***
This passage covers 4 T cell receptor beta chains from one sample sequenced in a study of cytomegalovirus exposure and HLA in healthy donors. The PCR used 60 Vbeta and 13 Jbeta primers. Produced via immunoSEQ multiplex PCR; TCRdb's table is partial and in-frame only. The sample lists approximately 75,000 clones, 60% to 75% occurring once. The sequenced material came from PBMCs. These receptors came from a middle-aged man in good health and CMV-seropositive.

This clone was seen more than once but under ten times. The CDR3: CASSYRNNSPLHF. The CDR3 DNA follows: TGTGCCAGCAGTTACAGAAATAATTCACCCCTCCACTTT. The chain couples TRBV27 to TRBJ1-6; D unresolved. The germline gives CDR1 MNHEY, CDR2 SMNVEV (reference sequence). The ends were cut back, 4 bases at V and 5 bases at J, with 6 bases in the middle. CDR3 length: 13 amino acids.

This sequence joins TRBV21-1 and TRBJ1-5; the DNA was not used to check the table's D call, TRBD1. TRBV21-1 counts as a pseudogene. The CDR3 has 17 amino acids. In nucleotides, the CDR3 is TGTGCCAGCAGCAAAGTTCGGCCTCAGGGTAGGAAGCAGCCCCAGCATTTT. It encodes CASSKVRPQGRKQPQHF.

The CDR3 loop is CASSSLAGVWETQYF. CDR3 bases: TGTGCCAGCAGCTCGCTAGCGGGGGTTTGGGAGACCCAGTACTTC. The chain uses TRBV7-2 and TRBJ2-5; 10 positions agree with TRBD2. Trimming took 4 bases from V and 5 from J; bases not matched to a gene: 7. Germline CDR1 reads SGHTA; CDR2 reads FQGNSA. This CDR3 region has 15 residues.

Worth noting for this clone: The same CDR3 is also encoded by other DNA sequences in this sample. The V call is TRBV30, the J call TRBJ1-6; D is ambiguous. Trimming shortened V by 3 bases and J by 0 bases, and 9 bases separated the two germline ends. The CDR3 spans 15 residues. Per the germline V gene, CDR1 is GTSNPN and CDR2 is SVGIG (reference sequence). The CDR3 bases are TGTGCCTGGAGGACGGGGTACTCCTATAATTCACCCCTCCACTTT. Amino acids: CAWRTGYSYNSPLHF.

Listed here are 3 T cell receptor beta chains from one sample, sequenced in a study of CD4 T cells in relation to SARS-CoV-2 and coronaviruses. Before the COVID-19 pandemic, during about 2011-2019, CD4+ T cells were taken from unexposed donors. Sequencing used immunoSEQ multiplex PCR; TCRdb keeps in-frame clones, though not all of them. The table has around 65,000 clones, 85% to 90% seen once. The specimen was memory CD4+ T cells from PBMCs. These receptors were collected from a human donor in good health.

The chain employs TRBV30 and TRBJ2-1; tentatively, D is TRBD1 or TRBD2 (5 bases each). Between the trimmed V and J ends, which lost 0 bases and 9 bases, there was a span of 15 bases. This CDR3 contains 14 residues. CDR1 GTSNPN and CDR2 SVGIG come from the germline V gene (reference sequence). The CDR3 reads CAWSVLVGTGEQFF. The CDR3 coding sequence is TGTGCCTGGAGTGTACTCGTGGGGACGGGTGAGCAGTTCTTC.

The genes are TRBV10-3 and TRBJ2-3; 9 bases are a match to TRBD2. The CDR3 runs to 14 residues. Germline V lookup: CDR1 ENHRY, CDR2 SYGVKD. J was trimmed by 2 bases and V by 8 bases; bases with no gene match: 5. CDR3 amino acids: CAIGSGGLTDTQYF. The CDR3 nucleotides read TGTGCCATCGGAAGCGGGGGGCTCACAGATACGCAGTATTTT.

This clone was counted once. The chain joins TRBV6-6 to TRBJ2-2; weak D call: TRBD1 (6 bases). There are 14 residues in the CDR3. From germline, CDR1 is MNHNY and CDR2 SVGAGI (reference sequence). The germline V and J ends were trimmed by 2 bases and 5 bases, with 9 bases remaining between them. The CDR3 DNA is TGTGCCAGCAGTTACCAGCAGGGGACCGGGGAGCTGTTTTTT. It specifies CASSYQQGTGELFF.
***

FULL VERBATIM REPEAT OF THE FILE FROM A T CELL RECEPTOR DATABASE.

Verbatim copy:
This passage covers 4 T cell receptor beta chains from one sample sequenced in a study of cytomegalovirus exposure and HLA in healthy donors. The PCR used 60 Vbeta and 13 Jbeta primers. Produced via immunoSEQ multiplex PCR; TCRdb's table is partial and in-frame only. The sample lists approximately 75,000 clones, 60% to 75% occurring once. The sequenced material came from PBMCs. These receptors came from a middle-aged man in good health and CMV-seropositive.

This clone was seen more than once but under ten times. The CDR3: CASSYRNNSPLHF. The CDR3 DNA follows: TGTGCCAGCAGTTACAGAAATAATTCACCCCTCCACTTT. The chain couples TRBV27 to TRBJ1-6; D unresolved. The germline gives CDR1 MNHEY, CDR2 SMNVEV (reference sequence). The ends were cut back, 4 bases at V and 5 bases at J, with 6 bases in the middle. CDR3 length: 13 amino acids.

This sequence joins TRBV21-1 and TRBJ1-5; the DNA was not used to check the table's D call, TRBD1. TRBV21-1 counts as a pseudogene. The CDR3 has 17 amino acids. In nucleotides, the CDR3 is TGTGCCAGCAGCAAAGTTCGGCCTCAGGGTAGGAAGCAGCCCCAGCATTTT. It encodes CASSKVRPQGRKQPQHF.

The CDR3 loop is CASSSLAGVWETQYF. CDR3 bases: TGTGCCAGCAGCTCGCTAGCGGGGGTTTGGGAGACCCAGTACTTC. The chain uses TRBV7-2 and TRBJ2-5; 10 positions agree with TRBD2. Trimming took 4 bases from V and 5 from J; bases not matched to a gene: 7. Germline CDR1 reads SGHTA; CDR2 reads FQGNSA. This CDR3 region has 15 residues.

Worth noting for this clone: The same CDR3 is also encoded by other DNA sequences in this sample. The V call is TRBV30, the J call TRBJ1-6; D is ambiguous. Trimming shortened V by 3 bases and J by 0 bases, and 9 bases separated the two germline ends. The CDR3 spans 15 residues. Per the germline V gene, CDR1 is GTSNPN and CDR2 is SVGIG (reference sequence). The CDR3 bases are TGTGCCTGGAGGACGGGGTACTCCTATAATTCACCCCTCCACTTT. Amino acids: CAWRTGYSYNSPLHF.

Listed here are 3 T cell receptor beta chains from one sample, sequenced in a study of CD4 T cells in relation to SARS-CoV-2 and coronaviruses. Before the COVID-19 pandemic, during about 2011-2019, CD4+ T cells were taken from unexposed donors. Sequencing used immunoSEQ multiplex PCR; TCRdb keeps in-frame clones, though not all of them. The table has around 65,000 clones, 85% to 90% seen once. The specimen was memory CD4+ T cells from PBMCs. These receptors were collected from a human donor in good health.

The chain employs TRBV30 and TRBJ2-1; tentatively, D is TRBD1 or TRBD2 (5 bases each). Between the trimmed V and J ends, which lost 0 bases and 9 bases, there was a span of 15 bases. This CDR3 contains 14 residues. CDR1 GTSNPN and CDR2 SVGIG come from the germline V gene (reference sequence). The CDR3 reads CAWSVLVGTGEQFF. The CDR3 coding sequence is TGTGCCTGGAGTGTACTCGTGGGGACGGGTGAGCAGTTCTTC.

The genes are TRBV10-3 and TRBJ2-3; 9 bases are a match to TRBD2. The CDR3 runs to 14 residues. Germline V lookup: CDR1 ENHRY, CDR2 SYGVKD. J was trimmed by 2 bases and V by 8 bases; bases with no gene match: 5. CDR3 amino acids: CAIGSGGLTDTQYF. The CDR3 nucleotides read TGTGCCATCGGAAGCGGGGGGCTCACAGATACGCAGTATTTT.

This clone was counted once. The chain joins TRBV6-6 to TRBJ2-2; weak D call: TRBD1 (6 bases). There are 14 residues in the CDR3. From germline, CDR1 is MNHNY and CDR2 SVGAGI (reference sequence). The germline V and J ends were trimmed by 2 bases and 5 bases, with 9 bases remaining between them. The CDR3 DNA is TGTGCCAGCAGTTACCAGCAGGGGACCGGGGAGCTGTTTTTT. It specifies CASSYQQGTGELFF.